Bomb Iran

From Wikipedia, the free encyclopedia
Jump to: navigation, search

"Bomb Iran" (or "Bomb, Bomb, Bomb, Bomb, Bomb Iran") is the name of several parodies of the song "Barbara Ann". The most popular of the parodies was recorded by Vince Vance & The Valiants in 1980. "Bomb Iran" gained a resurgence in notoriety in 2007 during John McCain's 2008 presidential campaign. The original "Barbara Ann" was written by Fred Fassert and recorded by his group, The Regents, in 1961. It reached #13 on the Billboard Hot 100 chart, and became more famous when it was covered by the The Beach Boys in 1965 and reached #2 in the US Billboard Hot 100.

Origins[edit]

In reaction to the Iran hostage crisis which began in November 1979, the first publicly known version of this parody was recorded by a group called "The Baritone Dwarfs" and aired on the radio in Boston in December 1979.[1][2]

A second version, with different lyrics, aired on KIXS-FM (now KGSR) in Killeen, Texas (which broadcasts to the military institution Fort Hood) for a single weekend in January 1980.[1] At least five more "Bomb Iran" songs were written and copyrighted in 1980.[3][4][5]

In addition to these parodies, another version of "Bomb Iran" was written by radio personalities Dana Michaels and Tom Rivers. This version of the song was produced by Rivers and performed by Michaels (guitar and vocals), Ernie Norris (guitar and vocals), John Rode (guitar and vocals), Mark Lewis (vocals), and Tony Blake (vocals), who called themselves the "Not Current in This Time Zone Singers".[6] It was first aired on KFQD Radio (where Rivers was program director) in Anchorage, Alaska on April 25, 1980,[7] immediately after an attempt to rescue the American hostages in Tehran failed. Rivers later wrote in Billboard Magazine, "...the phones lit up like a Christmas tree. We logged more than 20,000 calls in three days...and they were 97 percent positive."[8] Because of the song’s popularity in Australia and New Zealand, EMI Records called Rivers to discuss a possible recording contract and tour.[6]

Another version of "Bomb Iran" was recorded in 1980 by a group called "J.C. & the B-1 Bombers".[9]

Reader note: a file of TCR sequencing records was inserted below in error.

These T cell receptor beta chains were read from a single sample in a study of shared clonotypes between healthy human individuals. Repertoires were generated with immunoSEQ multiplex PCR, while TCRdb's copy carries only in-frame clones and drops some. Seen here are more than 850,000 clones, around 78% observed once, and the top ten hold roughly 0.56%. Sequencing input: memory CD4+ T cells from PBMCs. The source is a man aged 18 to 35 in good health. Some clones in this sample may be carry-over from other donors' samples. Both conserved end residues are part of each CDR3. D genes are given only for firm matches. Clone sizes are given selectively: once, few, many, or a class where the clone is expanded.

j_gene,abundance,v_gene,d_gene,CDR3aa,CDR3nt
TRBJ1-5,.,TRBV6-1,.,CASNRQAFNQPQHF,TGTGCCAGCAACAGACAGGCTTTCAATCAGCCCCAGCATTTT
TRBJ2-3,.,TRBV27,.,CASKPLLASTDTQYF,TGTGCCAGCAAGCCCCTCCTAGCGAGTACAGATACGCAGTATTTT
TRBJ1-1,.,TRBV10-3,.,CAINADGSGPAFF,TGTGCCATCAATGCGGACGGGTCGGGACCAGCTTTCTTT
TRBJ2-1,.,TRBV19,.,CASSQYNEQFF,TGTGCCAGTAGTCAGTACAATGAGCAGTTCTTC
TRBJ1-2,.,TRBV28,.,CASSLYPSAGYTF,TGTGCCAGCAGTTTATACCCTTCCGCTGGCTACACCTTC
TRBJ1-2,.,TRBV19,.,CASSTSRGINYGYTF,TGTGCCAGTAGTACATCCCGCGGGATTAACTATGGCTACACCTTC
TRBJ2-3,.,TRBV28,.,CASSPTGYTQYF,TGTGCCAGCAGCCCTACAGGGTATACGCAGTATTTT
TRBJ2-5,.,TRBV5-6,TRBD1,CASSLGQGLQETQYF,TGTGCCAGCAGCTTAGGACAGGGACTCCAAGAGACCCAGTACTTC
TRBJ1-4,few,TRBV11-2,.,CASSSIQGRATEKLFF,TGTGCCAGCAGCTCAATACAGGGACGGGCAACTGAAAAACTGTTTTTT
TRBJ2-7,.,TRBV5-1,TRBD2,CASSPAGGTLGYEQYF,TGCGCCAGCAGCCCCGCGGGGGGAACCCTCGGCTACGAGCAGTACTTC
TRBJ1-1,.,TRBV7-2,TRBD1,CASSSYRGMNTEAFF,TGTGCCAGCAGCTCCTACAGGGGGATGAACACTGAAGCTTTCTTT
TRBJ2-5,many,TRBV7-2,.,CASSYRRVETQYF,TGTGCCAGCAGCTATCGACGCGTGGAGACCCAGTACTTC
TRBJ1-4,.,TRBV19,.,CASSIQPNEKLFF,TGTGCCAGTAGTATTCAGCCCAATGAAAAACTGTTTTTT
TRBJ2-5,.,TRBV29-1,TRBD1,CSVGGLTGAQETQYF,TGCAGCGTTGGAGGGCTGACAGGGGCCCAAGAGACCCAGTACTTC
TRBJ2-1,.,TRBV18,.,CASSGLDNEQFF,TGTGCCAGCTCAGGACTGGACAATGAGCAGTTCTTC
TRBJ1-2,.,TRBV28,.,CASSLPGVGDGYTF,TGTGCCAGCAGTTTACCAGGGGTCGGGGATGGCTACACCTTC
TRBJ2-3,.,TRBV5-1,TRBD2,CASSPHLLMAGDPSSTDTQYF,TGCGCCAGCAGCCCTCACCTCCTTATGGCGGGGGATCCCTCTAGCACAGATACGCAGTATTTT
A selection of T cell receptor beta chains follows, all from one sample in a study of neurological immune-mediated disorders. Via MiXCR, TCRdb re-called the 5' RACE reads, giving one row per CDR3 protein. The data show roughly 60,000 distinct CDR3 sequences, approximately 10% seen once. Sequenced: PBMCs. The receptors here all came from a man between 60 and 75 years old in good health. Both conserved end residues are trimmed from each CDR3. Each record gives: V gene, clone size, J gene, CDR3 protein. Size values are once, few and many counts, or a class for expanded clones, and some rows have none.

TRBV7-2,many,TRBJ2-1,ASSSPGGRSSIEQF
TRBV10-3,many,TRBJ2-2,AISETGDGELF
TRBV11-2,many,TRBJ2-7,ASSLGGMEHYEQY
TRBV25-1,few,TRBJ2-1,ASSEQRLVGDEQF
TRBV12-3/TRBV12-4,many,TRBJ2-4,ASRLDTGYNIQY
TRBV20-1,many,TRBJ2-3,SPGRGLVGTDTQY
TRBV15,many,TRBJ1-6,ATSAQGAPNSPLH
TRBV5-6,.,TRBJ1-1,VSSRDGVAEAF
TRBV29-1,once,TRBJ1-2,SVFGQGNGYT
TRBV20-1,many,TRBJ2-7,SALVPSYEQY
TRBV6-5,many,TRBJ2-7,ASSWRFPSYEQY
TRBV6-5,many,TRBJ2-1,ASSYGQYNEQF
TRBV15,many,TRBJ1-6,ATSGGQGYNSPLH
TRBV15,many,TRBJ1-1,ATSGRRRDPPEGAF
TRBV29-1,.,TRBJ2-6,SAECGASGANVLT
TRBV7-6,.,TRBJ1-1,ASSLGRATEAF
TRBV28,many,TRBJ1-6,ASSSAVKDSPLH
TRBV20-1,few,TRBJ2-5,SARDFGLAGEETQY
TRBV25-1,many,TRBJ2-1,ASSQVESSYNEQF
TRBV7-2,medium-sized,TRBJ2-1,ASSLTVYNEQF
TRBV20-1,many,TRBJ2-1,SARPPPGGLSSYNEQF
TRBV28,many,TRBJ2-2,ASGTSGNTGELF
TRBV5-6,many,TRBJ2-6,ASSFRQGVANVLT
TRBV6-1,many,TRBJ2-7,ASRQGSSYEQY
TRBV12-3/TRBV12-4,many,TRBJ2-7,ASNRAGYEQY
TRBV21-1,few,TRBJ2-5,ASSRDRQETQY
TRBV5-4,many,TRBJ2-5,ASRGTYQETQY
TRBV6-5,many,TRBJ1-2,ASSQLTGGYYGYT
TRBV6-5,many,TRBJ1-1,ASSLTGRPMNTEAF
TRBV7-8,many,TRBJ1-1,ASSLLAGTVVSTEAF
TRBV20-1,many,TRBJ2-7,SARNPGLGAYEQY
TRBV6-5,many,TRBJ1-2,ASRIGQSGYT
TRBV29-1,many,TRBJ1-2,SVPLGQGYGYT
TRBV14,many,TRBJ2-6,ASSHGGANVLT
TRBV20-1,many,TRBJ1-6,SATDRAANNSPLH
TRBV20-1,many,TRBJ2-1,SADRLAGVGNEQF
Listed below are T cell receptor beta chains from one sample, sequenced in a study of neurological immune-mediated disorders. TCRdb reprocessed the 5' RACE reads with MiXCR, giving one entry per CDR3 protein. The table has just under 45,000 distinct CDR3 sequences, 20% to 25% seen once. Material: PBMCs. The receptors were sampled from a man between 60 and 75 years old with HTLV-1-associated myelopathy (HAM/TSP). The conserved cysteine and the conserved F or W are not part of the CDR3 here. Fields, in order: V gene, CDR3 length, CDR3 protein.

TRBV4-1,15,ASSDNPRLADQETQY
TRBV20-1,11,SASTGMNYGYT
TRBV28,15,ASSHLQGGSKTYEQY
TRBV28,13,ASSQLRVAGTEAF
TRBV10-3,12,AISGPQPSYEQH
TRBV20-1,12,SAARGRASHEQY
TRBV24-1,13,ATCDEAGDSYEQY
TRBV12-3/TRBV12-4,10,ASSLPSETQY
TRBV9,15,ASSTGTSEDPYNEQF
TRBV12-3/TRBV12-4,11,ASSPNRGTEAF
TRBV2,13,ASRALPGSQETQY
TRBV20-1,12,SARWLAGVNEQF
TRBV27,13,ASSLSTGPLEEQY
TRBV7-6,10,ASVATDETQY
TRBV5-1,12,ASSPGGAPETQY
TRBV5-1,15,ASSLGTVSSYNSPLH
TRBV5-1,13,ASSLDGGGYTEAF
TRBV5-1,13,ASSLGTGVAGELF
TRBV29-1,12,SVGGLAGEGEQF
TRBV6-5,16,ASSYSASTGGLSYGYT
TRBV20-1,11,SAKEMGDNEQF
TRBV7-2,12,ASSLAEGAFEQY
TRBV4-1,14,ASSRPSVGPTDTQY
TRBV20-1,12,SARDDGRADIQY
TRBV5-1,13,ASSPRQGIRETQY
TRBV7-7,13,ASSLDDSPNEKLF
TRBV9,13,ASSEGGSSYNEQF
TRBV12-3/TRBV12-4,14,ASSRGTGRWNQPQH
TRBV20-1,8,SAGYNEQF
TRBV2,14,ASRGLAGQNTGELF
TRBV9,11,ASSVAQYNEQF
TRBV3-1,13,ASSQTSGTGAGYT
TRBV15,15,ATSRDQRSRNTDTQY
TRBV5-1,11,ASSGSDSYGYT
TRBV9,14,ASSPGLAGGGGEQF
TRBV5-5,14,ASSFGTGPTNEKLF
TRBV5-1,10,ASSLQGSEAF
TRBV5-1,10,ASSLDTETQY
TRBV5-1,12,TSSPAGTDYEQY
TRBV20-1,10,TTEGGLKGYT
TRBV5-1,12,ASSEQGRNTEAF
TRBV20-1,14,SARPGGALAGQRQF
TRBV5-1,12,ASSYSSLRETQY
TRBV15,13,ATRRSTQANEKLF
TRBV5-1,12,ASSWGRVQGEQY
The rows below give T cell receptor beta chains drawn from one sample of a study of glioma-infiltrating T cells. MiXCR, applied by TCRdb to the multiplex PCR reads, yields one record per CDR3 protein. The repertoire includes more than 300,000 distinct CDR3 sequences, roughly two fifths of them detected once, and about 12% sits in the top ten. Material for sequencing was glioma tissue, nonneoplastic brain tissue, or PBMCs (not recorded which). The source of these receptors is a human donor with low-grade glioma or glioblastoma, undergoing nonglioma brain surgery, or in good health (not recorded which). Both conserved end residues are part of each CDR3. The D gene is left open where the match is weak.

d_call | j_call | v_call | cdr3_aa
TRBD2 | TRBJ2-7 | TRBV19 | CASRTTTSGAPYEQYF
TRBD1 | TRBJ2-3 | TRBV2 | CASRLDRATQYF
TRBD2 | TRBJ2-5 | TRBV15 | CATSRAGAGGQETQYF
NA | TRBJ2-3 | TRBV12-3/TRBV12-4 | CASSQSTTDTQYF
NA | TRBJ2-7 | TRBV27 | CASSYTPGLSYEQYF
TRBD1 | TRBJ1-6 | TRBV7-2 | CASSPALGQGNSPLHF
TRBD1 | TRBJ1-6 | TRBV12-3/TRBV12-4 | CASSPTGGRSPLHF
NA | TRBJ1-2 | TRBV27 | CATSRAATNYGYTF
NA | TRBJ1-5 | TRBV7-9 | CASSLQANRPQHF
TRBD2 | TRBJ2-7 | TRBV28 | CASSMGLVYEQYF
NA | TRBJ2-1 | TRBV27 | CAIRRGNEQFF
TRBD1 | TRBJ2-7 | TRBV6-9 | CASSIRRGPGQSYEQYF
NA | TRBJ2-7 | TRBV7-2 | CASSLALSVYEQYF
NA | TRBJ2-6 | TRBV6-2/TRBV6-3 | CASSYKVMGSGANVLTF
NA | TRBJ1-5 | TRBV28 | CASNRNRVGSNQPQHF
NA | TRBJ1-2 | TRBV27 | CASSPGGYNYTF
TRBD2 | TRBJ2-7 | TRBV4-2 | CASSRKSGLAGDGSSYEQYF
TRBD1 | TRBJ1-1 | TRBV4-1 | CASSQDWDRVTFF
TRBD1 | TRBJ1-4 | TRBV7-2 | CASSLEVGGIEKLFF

Vince Vance & The Valiants[edit]

The most popular version of "Bomb Iran" was recorded by Vince Vance & The Valiants in 1980.[10] The single was popular and frequently requested on the radio, but never charted because it lacked distribution and the rights to the music were not properly acquired.[11] The song also provoked death threats and other altercations against the lead singer.[12] However, after some legal wrangling, the single was finally re-released by Paid Records in September 1980.[13] After its second release, the song reached number 101 in the Billboard Bubbling Under Hot 100 Singles.[14] The 1980 recording, along with a 1987 remix, was eventually included in the band's album I Know What it Means to Miss New Orleans, released in 1996.[15]

One year after the original single release, in 1981, the band released another parody on the same topic called "Nuke Iran", to the tune of Gene Chandler's "Duke of Earl".[16] In 2005, they created a similarly themed parody of The Coasters' song "Yakety Yak", this time with Iraq as the target, called "Yakety Yak (Bomb Iraq)".[17] Foreshadowing this, The Rush Limbaugh Show in 1990 featured a parody of "Barbara Ann" called "Bomb Iraq" following the start of the Gulf War.[18]

John McCain controversy[edit]

The parody lived on and became political fodder when, on April 17, 2007, in Senator John McCain's (R-AZ) campaign for the 2008 presidential election, at an appearance in Murrells, South Carolina, he responded to an audience question about military action against Iran by referring to "that old Beach Boys tune," then singing the parody chorus, "Bomb, bomb, bomb, bomb, anyway, ah ..." [19] McCain later claimed he was only joking, but his opponents used his comments against him throughout the 2008 campaign.[20]

References[edit]

  1. ^ a b Nightingale, Suzan and Sievers, Linda. "Time may have come for rockin', sockin', 'bomb Iran' song". Anchorage Daily News, April 29, 1980, page C-1.
  2. ^ Copyright record showing a December 1979 registration for "Bomb, bomb, bomb, bomb Iran".
  3. ^ Copyright record for "Bomb Iran" in May 1980.
  4. ^ Copyright record for "Bomb Iran" in August 1980.
  5. ^ See also registration records SRu000010613 (February 1980), PAu000198244 (April 1980), and PAu000307862 (June 1980) at the U.S. Copyright Office searchable database.
  6. ^ a b Kossen, Bill. "Not Current in This Time Zone Singers". Anchorage Daily News, Aug. 3, 1980.
  7. ^ Skok, Mark. "The drums of war heard in Anchorage". Anchorage Daily News, April 26, 1980.
  8. ^ Rivers, Tom. "From Michigan to Alaska: PD Tom Rivers". Billboard Magazine, July 19, 1980.
  9. ^ Sellar, Don. "The Envelope, please". The Windsor Star, December 30, 1980.
  10. ^ McCullagh, Declain. "McCain's 'Bomb Iran' song was anti-Muslim?" News.com. April 22, 2007. Accessed 2007-11-05.
  11. ^ Collins, Ace. Stories Behind the Greatest Hits of Christmas. Zondervan, 2010.
  12. ^ "'Bomb Iran' rock singer threatened". The Windsor Star, July 24, 1980.
  13. ^ "Inside Track". Billboard Magazine, September 6, 1980.
  14. ^ "Bubbling Under The Hot 100". Billboard Magazine, November 15, 1980.
  15. ^ Vince Vance and the Valiants. I Know What It Means to Miss New Orleans. Amazon.com, 1996.
  16. ^ Stereo Review, Volume 46, page 79. Ziff-Davis Publishing, 1981.
  17. ^ "The Show Band that Wouldn't Die". Houston Press, June 30, 2005.
  18. ^ Rogers, Tony. "Musical parodies target crisis in Gulf". Associated Press. Kentucky New Era, August 18, 1990.
  19. ^ Sidoti, Liz: "McCain Jokes About Bombing Iran". Associated Press. The Washington Post, April 19, 2007.
  20. ^ Morgan, David: "ANALYSIS-McCain foreign policy susceptible to Obama attack", Reuters.com, June 25, 2008.